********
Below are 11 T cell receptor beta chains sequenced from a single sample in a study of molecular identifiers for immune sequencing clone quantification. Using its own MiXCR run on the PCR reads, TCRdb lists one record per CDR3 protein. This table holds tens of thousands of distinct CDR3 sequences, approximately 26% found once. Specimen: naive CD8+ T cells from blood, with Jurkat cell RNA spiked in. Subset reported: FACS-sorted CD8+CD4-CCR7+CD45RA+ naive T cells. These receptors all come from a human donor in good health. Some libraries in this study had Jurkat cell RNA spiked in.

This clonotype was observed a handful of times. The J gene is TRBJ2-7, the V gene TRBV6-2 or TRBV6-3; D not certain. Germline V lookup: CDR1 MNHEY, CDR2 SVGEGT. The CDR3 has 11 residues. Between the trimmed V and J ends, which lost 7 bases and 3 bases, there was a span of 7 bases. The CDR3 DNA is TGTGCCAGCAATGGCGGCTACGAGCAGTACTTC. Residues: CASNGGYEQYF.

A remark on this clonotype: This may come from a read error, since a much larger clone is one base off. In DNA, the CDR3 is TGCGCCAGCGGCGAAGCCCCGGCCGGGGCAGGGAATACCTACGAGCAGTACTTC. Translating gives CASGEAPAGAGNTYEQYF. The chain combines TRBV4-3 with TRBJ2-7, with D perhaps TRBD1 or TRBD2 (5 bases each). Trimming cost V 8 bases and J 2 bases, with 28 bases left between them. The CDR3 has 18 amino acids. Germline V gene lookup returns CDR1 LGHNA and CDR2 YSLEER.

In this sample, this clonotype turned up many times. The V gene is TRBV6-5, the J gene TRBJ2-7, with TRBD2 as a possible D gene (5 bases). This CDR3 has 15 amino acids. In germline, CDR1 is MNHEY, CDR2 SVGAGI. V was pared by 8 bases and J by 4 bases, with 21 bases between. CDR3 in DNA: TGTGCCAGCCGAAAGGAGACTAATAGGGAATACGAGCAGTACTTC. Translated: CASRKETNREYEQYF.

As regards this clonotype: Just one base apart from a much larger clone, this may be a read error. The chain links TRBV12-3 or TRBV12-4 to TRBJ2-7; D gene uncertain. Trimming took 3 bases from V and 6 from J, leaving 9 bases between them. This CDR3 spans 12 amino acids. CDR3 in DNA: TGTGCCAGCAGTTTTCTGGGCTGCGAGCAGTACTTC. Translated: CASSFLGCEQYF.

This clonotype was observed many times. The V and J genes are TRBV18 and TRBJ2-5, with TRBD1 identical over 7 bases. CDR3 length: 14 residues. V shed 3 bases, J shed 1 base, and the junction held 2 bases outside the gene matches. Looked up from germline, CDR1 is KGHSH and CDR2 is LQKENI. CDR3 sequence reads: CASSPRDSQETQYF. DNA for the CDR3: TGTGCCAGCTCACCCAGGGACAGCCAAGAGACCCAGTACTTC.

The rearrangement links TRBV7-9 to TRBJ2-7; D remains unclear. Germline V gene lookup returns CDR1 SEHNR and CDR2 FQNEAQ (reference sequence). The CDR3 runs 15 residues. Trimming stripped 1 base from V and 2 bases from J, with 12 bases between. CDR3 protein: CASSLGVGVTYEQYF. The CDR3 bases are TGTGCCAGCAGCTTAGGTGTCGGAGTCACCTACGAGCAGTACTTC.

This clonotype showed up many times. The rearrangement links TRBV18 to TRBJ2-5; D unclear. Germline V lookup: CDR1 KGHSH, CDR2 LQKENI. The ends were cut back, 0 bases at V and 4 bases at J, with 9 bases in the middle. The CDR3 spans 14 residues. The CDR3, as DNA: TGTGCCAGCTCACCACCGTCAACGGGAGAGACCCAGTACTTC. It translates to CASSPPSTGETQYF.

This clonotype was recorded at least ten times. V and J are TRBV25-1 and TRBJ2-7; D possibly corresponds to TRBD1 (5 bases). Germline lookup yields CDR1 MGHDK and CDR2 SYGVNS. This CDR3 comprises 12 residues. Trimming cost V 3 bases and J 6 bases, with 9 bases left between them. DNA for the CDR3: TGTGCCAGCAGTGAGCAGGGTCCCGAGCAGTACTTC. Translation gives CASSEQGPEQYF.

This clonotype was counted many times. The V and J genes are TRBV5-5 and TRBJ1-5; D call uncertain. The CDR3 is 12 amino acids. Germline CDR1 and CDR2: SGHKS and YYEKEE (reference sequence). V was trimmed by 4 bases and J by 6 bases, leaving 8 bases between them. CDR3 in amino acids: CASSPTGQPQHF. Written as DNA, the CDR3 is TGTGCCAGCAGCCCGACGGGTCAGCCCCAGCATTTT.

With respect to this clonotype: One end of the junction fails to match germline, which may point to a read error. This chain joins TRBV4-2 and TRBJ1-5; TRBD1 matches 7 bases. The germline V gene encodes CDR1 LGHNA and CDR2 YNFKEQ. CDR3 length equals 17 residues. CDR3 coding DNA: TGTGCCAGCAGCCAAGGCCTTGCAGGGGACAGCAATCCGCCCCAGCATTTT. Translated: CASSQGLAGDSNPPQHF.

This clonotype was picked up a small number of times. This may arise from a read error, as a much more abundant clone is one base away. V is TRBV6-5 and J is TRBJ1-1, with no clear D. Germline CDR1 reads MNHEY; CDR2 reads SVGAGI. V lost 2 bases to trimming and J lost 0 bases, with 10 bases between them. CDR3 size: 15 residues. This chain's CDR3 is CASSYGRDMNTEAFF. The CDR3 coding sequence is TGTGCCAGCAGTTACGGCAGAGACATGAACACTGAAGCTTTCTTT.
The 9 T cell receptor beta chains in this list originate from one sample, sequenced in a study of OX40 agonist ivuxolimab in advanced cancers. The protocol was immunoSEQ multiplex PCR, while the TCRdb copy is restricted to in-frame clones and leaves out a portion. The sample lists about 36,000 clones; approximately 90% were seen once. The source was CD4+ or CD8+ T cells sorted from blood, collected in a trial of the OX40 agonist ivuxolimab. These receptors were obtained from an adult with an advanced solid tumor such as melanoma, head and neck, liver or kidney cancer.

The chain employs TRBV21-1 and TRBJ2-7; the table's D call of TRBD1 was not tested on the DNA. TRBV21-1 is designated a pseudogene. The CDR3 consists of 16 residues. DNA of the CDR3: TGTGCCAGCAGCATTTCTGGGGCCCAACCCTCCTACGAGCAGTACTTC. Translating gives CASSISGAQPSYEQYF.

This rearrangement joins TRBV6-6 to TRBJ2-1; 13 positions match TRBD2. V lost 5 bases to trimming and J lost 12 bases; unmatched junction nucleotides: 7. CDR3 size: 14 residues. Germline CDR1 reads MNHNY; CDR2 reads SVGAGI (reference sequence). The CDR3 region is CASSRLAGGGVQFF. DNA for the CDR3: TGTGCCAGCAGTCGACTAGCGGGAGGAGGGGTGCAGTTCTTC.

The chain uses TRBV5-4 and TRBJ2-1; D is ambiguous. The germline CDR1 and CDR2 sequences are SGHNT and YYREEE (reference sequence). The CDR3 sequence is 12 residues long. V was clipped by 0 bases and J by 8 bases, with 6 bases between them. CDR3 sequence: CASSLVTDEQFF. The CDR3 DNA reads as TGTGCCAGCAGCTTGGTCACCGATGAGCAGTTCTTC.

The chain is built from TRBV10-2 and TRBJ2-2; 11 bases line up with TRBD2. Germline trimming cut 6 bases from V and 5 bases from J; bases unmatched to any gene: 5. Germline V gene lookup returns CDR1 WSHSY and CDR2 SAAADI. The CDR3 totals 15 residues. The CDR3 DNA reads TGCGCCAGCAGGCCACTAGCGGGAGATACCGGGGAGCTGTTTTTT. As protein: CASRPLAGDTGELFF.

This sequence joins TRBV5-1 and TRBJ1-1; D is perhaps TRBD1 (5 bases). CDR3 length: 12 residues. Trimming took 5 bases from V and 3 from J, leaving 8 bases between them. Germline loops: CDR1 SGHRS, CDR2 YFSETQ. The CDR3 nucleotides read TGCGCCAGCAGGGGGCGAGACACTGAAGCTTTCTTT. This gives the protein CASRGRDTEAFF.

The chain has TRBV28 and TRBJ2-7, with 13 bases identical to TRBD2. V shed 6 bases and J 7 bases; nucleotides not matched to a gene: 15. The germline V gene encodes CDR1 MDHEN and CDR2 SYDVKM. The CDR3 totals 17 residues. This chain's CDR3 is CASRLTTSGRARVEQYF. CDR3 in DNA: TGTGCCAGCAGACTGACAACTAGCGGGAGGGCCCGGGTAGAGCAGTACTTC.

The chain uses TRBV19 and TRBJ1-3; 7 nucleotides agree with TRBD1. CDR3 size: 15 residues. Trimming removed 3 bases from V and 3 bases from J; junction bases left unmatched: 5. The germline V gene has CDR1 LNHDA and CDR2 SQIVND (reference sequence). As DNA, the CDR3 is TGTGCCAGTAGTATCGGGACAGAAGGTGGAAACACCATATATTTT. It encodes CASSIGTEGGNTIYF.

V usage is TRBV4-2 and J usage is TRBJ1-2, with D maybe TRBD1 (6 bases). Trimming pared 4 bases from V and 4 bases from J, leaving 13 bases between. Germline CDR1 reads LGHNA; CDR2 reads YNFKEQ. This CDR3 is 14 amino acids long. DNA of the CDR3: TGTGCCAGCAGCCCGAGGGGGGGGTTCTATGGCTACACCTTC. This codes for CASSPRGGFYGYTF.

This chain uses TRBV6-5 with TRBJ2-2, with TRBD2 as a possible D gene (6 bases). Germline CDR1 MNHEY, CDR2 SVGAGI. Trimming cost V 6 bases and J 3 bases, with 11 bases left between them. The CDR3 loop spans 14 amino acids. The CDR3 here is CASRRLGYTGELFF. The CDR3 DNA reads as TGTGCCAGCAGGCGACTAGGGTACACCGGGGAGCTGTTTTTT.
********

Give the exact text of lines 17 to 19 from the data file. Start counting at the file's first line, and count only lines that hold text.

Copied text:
The chain is built from TRBV10-2 and TRBJ2-2; 11 bases line up with TRBD2. Germline trimming cut 6 bases from V and 5 bases from J; bases unmatched to any gene: 5. Germline V gene lookup returns CDR1 WSHSY and CDR2 SAAADI. The CDR3 totals 15 residues. The CDR3 DNA reads TGCGCCAGCAGGCCACTAGCGGGAGATACCGGGGAGCTGTTTTTT. As protein: CASRPLAGDTGELFF.

This sequence joins TRBV5-1 and TRBJ1-1; D is perhaps TRBD1 (5 bases). CDR3 length: 12 residues. Trimming took 5 bases from V and 3 from J, leaving 8 bases between them. Germline loops: CDR1 SGHRS, CDR2 YFSETQ. The CDR3 nucleotides read TGCGCCAGCAGGGGGCGAGACACTGAAGCTTTCTTT. This gives the protein CASRGRDTEAFF.

The chain has TRBV28 and TRBJ2-7, with 13 bases identical to TRBD2. V shed 6 bases and J 7 bases; nucleotides not matched to a gene: 15. The germline V gene encodes CDR1 MDHEN and CDR2 SYDVKM. The CDR3 totals 17 residues. This chain's CDR3 is CASRLTTSGRARVEQYF. CDR3 in DNA: TGTGCCAGCAGACTGACAACTAGCGGGAGGGCCCGGGTAGAGCAGTACTTC.